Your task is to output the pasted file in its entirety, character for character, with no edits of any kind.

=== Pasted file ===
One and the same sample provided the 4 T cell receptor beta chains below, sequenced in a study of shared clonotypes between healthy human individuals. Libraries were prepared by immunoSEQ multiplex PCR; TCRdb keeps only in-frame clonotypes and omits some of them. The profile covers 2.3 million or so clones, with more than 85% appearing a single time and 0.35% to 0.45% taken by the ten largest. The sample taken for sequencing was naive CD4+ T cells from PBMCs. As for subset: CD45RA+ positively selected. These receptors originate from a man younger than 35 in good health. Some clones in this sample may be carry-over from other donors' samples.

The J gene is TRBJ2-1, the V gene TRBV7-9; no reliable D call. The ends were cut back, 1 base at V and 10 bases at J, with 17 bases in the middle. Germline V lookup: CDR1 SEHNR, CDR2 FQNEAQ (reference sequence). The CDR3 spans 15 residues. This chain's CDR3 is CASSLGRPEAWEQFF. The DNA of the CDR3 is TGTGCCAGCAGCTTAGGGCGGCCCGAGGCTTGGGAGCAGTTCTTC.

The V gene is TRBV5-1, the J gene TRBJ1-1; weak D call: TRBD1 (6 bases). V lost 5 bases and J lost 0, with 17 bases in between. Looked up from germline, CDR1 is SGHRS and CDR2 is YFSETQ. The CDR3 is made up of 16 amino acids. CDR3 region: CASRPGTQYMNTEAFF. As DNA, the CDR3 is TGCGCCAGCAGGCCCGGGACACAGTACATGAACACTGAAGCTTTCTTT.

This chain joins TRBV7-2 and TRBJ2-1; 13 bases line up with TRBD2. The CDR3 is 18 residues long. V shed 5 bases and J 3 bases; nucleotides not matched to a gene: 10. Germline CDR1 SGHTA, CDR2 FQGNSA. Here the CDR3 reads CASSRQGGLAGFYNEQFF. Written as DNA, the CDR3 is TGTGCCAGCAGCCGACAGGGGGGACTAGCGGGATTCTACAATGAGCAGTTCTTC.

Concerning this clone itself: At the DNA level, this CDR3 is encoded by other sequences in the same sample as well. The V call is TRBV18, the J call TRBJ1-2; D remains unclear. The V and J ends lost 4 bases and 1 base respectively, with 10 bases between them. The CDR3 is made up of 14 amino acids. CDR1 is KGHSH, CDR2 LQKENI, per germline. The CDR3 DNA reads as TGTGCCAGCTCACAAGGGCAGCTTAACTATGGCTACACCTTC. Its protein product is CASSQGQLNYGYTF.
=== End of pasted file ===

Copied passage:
One and the same sample provided the 4 T cell receptor beta chains below, sequenced in a study of shared clonotypes between healthy human individuals. Libraries were prepared by immunoSEQ multiplex PCR; TCRdb keeps only in-frame clonotypes and omits some of them. The profile covers 2.3 million or so clones, with more than 85% appearing a single time and 0.35% to 0.45% taken by the ten largest. The sample taken for sequencing was naive CD4+ T cells from PBMCs. As for subset: CD45RA+ positively selected. These receptors originate from a man younger than 35 in good health. Some clones in this sample may be carry-over from other donors' samples.

The J gene is TRBJ2-1, the V gene TRBV7-9; no reliable D call. The ends were cut back, 1 base at V and 10 bases at J, with 17 bases in the middle. Germline V lookup: CDR1 SEHNR, CDR2 FQNEAQ (reference sequence). The CDR3 spans 15 residues. This chain's CDR3 is CASSLGRPEAWEQFF. The DNA of the CDR3 is TGTGCCAGCAGCTTAGGGCGGCCCGAGGCTTGGGAGCAGTTCTTC.

The V gene is TRBV5-1, the J gene TRBJ1-1; weak D call: TRBD1 (6 bases). V lost 5 bases and J lost 0, with 17 bases in between. Looked up from germline, CDR1 is SGHRS and CDR2 is YFSETQ. The CDR3 is made up of 16 amino acids. CDR3 region: CASRPGTQYMNTEAFF. As DNA, the CDR3 is TGCGCCAGCAGGCCCGGGACACAGTACATGAACACTGAAGCTTTCTTT.

This chain joins TRBV7-2 and TRBJ2-1; 13 bases line up with TRBD2. The CDR3 is 18 residues long. V shed 5 bases and J 3 bases; nucleotides not matched to a gene: 10. Germline CDR1 SGHTA, CDR2 FQGNSA. Here the CDR3 reads CASSRQGGLAGFYNEQFF. Written as DNA, the CDR3 is TGTGCCAGCAGCCGACAGGGGGGACTAGCGGGATTCTACAATGAGCAGTTCTTC.

Concerning this clone itself: At the DNA level, this CDR3 is encoded by other sequences in the same sample as well. The V call is TRBV18, the J call TRBJ1-2; D remains unclear. The V and J ends lost 4 bases and 1 base respectively, with 10 bases between them. The CDR3 is made up of 14 amino acids. CDR1 is KGHSH, CDR2 LQKENI, per germline. The CDR3 DNA reads as TGTGCCAGCTCACAAGGGCAGCTTAACTATGGCTACACCTTC. Its protein product is CASSQGQLNYGYTF.